A different take on classic buttery garlic bread; a ciabatta loaf generously covered in garlic, dried oregano and thyme, rubbed with olive oil and sea salt and baked. A great accompaniment to a lot of dinners!
Garlic bread is quite a departure from the normal sweet tooth bakes I post on here. However, it is still baked (so totally appropriate to post on here, right?!) and I felt quite an important one to post. I used to love garlic bread – I would have fought you for a whole plate of Pizza Express garlic dough balls anytime – dripping with butter, perhaps coated with cheese, and always stuffed full of garlic. And then when I gave up dairy, I was a bit stumped. I had always bought garlic bread. Or eaten it in restaurants. And I get that the premise is simply garlic and butter – but that never seemed quite the same when I tried it!
I eventually came across a Jamie Oliver recipe, which was a great change from a standard, buttery garlic bread. Instead of butter, it used olive oil. Instead of a baguette, it used a ciabatta loaf. It was also covered in dried herbs and well seasoned. Now that looked interesting! That was something I had to try. And since then, I’ve mourned the loss of my dough balls no more. Well – a lot less!
The recipe is really simple and uses all store cupboard ingredients. All you need is a knife and an oven. No excuses not to try!
Smooth, gelato-like Strawberry Frozen Yoghurt. An ideal dessert which can be thrown together in minutes, with only four ingredients!
One thing I really miss being dairy free is a wide choice of ice creams. Wide choice, reasonably priced and readily available ice creams! Although there are some excellent dairy free ice cream alternatives available, they tend to be fairly expensive and not available everywhere. And sometimes vanilla ice cream just doesn’t cut it! However, I found a great recipe in Jamie Oliver’s 30 Minute Meals cook book, where he makes a sort of instant ice cream using frozen blueberries, yoghurt and honey – and this is the inspiration for this recipe. A very simple frozen dessert using readily available ingredients.
I’ve used strawberries as they are in season at the moment, and if you, like us, buy them when they’re on offer, you might occasionally find yourself with a few too many! The best thing about this recipe is that it is actually best when the strawberries are getting to almost past their best – this is when they are sweetest and have the most intense strawberry flavour. So if you ever find yourself with some strawberries that are turning, and you’re not going to eat them right away – freeze them! Although freezing berries can often ruin their texture, it is a great trick for keeping seasonal fruit for recipes where the texture is not important, and this recipe is a perfect example.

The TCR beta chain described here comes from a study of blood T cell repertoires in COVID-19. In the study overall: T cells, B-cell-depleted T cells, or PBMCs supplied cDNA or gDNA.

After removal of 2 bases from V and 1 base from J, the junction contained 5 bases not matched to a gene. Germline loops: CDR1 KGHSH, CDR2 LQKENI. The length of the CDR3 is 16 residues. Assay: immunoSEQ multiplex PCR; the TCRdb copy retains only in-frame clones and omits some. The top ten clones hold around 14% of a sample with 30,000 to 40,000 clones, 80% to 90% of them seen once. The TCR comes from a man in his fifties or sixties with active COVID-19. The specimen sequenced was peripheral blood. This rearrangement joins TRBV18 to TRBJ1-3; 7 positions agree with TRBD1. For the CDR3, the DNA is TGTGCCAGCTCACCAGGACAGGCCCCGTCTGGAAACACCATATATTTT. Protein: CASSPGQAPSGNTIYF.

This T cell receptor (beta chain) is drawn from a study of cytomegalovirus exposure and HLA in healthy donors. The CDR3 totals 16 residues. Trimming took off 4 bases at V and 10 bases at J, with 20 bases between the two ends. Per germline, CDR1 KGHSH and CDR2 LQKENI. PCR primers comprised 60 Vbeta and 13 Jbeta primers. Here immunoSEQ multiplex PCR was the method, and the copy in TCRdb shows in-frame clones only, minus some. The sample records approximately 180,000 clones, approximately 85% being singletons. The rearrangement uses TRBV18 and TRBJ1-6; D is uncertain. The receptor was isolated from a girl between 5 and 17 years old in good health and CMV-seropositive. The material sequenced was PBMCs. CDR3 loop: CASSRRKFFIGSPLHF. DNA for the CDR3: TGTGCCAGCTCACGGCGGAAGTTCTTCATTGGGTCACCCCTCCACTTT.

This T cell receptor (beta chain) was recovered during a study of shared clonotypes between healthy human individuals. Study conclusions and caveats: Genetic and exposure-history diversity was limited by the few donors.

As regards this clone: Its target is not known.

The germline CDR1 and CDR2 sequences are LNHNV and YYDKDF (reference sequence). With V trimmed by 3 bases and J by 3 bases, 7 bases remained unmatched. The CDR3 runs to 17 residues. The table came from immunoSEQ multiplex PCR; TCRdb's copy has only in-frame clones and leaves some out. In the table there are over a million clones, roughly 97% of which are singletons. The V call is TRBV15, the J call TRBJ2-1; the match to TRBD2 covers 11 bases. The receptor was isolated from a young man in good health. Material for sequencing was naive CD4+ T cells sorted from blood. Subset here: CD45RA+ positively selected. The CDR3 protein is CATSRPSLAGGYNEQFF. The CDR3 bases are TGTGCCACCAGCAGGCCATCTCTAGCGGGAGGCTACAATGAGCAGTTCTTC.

This recipe is seriously quick – I had to laugh writing the recipe realising there are only 3 steps. And one of them is serve and eat! The only key thing you need is a good blender as it does take some serious power to whizz the frozen fruit smooth. One thing you can do to help with this is cut your strawberries up smaller – at least into quarters. Don’t go mad though and cut them too small as you might then loose a lot of the tasty strawberry juices.
A perfectly classic Victoria Sponge cake; soft, fluffy sponge cakes sandwiched together with vanilla buttercream and fruit jam.
A Victoria Sponge is such a British classic, and in my opinion every good baker should be able to nail a perfect version of it. The reason why I say this is often people think a Victoria Sponge is one of the more simple cakes you can make; and whilst this is true in terms of techniques, it is also difficult in the sense there is no where to hide! With just simple flavours and a dusting of icing sugar on top, the flavours shine and so does your perfect taste and texture.
One thing I love about this cake is it’s universal appeal. Perfect for children and adults alike it works for birthdays, special occasions or even just when you fancy a bit of cake. You can also play with the flavours to suit your tastes, the occasion or the season. Whilst this is made with half raspberry and half strawberry jam which is ideal for summer, you could also make this with blackberries or apples in autumn, or with rhubarb or oranges in winter.
A perfect Victoria Sponge consists of two sponge cakes with a light and soft texture, and they should be ever so slightly crumbly when fresh. I’ve substituted the traditional whipped cream filling for a light, not too sweet vanilla buttercream – not only do I personally think this is preferable to cream but it will also keep fresh longer. Also, if you find yourself surrounded by a glut of fresh fruit, you could use this instead of jam for a change.